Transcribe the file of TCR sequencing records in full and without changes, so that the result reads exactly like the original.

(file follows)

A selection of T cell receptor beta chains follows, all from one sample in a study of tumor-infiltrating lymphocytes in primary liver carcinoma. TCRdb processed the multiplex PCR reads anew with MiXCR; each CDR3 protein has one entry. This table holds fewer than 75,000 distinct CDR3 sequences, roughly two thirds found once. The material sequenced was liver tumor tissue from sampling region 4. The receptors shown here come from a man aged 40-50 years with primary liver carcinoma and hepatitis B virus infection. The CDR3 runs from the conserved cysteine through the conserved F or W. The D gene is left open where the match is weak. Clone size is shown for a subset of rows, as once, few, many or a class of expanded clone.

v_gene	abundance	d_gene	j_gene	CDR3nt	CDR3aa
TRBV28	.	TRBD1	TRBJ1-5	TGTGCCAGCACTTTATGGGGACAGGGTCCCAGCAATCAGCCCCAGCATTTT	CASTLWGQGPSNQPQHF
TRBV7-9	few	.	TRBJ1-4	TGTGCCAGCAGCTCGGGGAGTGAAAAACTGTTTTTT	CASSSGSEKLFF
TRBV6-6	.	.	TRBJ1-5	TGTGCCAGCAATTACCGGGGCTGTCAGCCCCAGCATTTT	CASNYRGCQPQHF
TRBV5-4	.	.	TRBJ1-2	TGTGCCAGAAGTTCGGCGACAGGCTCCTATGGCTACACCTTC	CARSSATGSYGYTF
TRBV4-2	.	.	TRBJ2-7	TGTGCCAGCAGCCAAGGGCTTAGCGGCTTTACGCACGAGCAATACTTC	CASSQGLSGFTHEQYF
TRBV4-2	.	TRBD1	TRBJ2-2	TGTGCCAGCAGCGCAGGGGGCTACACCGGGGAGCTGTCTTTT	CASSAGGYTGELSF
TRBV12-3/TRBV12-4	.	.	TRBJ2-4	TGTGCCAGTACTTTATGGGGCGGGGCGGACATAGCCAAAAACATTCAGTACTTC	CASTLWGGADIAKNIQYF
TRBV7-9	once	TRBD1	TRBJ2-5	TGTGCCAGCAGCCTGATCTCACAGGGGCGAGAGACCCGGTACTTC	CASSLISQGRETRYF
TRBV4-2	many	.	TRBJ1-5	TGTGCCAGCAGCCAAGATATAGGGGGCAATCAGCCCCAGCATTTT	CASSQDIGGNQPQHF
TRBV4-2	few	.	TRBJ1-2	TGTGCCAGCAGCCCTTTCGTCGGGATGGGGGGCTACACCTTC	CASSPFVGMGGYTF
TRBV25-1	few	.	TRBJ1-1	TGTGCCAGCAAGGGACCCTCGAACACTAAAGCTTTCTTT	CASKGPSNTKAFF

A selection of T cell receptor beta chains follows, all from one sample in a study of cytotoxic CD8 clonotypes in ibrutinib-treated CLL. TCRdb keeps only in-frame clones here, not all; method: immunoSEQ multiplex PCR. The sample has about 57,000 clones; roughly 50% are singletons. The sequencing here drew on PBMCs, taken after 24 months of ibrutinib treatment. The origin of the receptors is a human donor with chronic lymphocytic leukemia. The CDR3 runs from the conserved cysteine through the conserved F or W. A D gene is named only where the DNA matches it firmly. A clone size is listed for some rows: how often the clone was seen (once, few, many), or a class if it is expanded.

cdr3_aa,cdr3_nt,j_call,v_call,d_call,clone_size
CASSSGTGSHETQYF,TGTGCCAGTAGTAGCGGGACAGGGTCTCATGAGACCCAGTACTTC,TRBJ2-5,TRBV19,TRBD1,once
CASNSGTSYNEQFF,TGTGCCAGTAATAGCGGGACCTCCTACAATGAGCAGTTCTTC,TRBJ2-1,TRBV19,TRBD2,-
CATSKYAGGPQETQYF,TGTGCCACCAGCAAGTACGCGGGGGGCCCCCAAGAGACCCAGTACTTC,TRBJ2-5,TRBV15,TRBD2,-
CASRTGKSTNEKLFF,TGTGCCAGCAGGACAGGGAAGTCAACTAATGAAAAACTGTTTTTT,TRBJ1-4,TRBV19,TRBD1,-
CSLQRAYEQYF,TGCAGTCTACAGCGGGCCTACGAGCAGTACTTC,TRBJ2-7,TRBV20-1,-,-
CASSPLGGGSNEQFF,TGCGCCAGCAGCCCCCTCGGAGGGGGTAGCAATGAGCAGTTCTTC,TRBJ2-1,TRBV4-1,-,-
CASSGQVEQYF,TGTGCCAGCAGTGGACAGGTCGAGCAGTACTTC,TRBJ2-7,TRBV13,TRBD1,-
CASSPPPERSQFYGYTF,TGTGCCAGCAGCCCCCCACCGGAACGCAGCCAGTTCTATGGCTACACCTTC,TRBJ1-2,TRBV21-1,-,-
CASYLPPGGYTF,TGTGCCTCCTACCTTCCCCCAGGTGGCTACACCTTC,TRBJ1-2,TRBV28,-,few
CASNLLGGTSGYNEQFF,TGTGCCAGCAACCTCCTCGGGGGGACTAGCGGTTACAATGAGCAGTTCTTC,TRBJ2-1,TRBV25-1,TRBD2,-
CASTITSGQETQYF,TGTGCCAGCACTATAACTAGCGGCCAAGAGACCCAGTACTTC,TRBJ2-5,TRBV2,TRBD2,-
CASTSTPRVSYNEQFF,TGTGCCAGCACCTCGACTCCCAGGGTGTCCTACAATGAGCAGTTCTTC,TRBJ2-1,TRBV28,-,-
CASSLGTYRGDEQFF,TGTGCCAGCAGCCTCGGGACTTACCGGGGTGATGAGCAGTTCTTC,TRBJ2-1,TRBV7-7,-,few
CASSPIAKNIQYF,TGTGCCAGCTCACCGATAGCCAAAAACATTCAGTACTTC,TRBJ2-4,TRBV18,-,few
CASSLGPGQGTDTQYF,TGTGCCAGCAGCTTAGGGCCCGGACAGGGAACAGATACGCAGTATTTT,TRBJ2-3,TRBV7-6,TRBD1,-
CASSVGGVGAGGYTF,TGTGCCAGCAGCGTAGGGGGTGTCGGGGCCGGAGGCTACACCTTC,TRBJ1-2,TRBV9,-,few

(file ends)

A selection of T cell receptor beta chains follows, all from one sample in a study of tumor-infiltrating lymphocytes in primary liver carcinoma. TCRdb processed the multiplex PCR reads anew with MiXCR; each CDR3 protein has one entry. This table holds fewer than 75,000 distinct CDR3 sequences, roughly two thirds found once. The material sequenced was liver tumor tissue from sampling region 4. The receptors shown here come from a man aged 40-50 years with primary liver carcinoma and hepatitis B virus infection. The CDR3 runs from the conserved cysteine through the conserved F or W. The D gene is left open where the match is weak. Clone size is shown for a subset of rows, as once, few, many or a class of expanded clone.

v_gene	abundance	d_gene	j_gene	CDR3nt	CDR3aa
TRBV28	.	TRBD1	TRBJ1-5	TGTGCCAGCACTTTATGGGGACAGGGTCCCAGCAATCAGCCCCAGCATTTT	CASTLWGQGPSNQPQHF
TRBV7-9	few	.	TRBJ1-4	TGTGCCAGCAGCTCGGGGAGTGAAAAACTGTTTTTT	CASSSGSEKLFF
TRBV6-6	.	.	TRBJ1-5	TGTGCCAGCAATTACCGGGGCTGTCAGCCCCAGCATTTT	CASNYRGCQPQHF
TRBV5-4	.	.	TRBJ1-2	TGTGCCAGAAGTTCGGCGACAGGCTCCTATGGCTACACCTTC	CARSSATGSYGYTF
TRBV4-2	.	.	TRBJ2-7	TGTGCCAGCAGCCAAGGGCTTAGCGGCTTTACGCACGAGCAATACTTC	CASSQGLSGFTHEQYF
TRBV4-2	.	TRBD1	TRBJ2-2	TGTGCCAGCAGCGCAGGGGGCTACACCGGGGAGCTGTCTTTT	CASSAGGYTGELSF
TRBV12-3/TRBV12-4	.	.	TRBJ2-4	TGTGCCAGTACTTTATGGGGCGGGGCGGACATAGCCAAAAACATTCAGTACTTC	CASTLWGGADIAKNIQYF
TRBV7-9	once	TRBD1	TRBJ2-5	TGTGCCAGCAGCCTGATCTCACAGGGGCGAGAGACCCGGTACTTC	CASSLISQGRETRYF
TRBV4-2	many	.	TRBJ1-5	TGTGCCAGCAGCCAAGATATAGGGGGCAATCAGCCCCAGCATTTT	CASSQDIGGNQPQHF
TRBV4-2	few	.	TRBJ1-2	TGTGCCAGCAGCCCTTTCGTCGGGATGGGGGGCTACACCTTC	CASSPFVGMGGYTF
TRBV25-1	few	.	TRBJ1-1	TGTGCCAGCAAGGGACCCTCGAACACTAAAGCTTTCTTT	CASKGPSNTKAFF

A selection of T cell receptor beta chains follows, all from one sample in a study of cytotoxic CD8 clonotypes in ibrutinib-treated CLL. TCRdb keeps only in-frame clones here, not all; method: immunoSEQ multiplex PCR. The sample has about 57,000 clones; roughly 50% are singletons. The sequencing here drew on PBMCs, taken after 24 months of ibrutinib treatment. The origin of the receptors is a human donor with chronic lymphocytic leukemia. The CDR3 runs from the conserved cysteine through the conserved F or W. A D gene is named only where the DNA matches it firmly. A clone size is listed for some rows: how often the clone was seen (once, few, many), or a class if it is expanded.

cdr3_aa,cdr3_nt,j_call,v_call,d_call,clone_size
CASSSGTGSHETQYF,TGTGCCAGTAGTAGCGGGACAGGGTCTCATGAGACCCAGTACTTC,TRBJ2-5,TRBV19,TRBD1,once
CASNSGTSYNEQFF,TGTGCCAGTAATAGCGGGACCTCCTACAATGAGCAGTTCTTC,TRBJ2-1,TRBV19,TRBD2,-
CATSKYAGGPQETQYF,TGTGCCACCAGCAAGTACGCGGGGGGCCCCCAAGAGACCCAGTACTTC,TRBJ2-5,TRBV15,TRBD2,-
CASRTGKSTNEKLFF,TGTGCCAGCAGGACAGGGAAGTCAACTAATGAAAAACTGTTTTTT,TRBJ1-4,TRBV19,TRBD1,-
CSLQRAYEQYF,TGCAGTCTACAGCGGGCCTACGAGCAGTACTTC,TRBJ2-7,TRBV20-1,-,-
CASSPLGGGSNEQFF,TGCGCCAGCAGCCCCCTCGGAGGGGGTAGCAATGAGCAGTTCTTC,TRBJ2-1,TRBV4-1,-,-
CASSGQVEQYF,TGTGCCAGCAGTGGACAGGTCGAGCAGTACTTC,TRBJ2-7,TRBV13,TRBD1,-
CASSPPPERSQFYGYTF,TGTGCCAGCAGCCCCCCACCGGAACGCAGCCAGTTCTATGGCTACACCTTC,TRBJ1-2,TRBV21-1,-,-
CASYLPPGGYTF,TGTGCCTCCTACCTTCCCCCAGGTGGCTACACCTTC,TRBJ1-2,TRBV28,-,few
CASNLLGGTSGYNEQFF,TGTGCCAGCAACCTCCTCGGGGGGACTAGCGGTTACAATGAGCAGTTCTTC,TRBJ2-1,TRBV25-1,TRBD2,-
CASTITSGQETQYF,TGTGCCAGCACTATAACTAGCGGCCAAGAGACCCAGTACTTC,TRBJ2-5,TRBV2,TRBD2,-
CASTSTPRVSYNEQFF,TGTGCCAGCACCTCGACTCCCAGGGTGTCCTACAATGAGCAGTTCTTC,TRBJ2-1,TRBV28,-,-
CASSLGTYRGDEQFF,TGTGCCAGCAGCCTCGGGACTTACCGGGGTGATGAGCAGTTCTTC,TRBJ2-1,TRBV7-7,-,few
CASSPIAKNIQYF,TGTGCCAGCTCACCGATAGCCAAAAACATTCAGTACTTC,TRBJ2-4,TRBV18,-,few
CASSLGPGQGTDTQYF,TGTGCCAGCAGCTTAGGGCCCGGACAGGGAACAGATACGCAGTATTTT,TRBJ2-3,TRBV7-6,TRBD1,-
CASSVGGVGAGGYTF,TGTGCCAGCAGCGTAGGGGGTGTCGGGGCCGGAGGCTACACCTTC,TRBJ1-2,TRBV9,-,few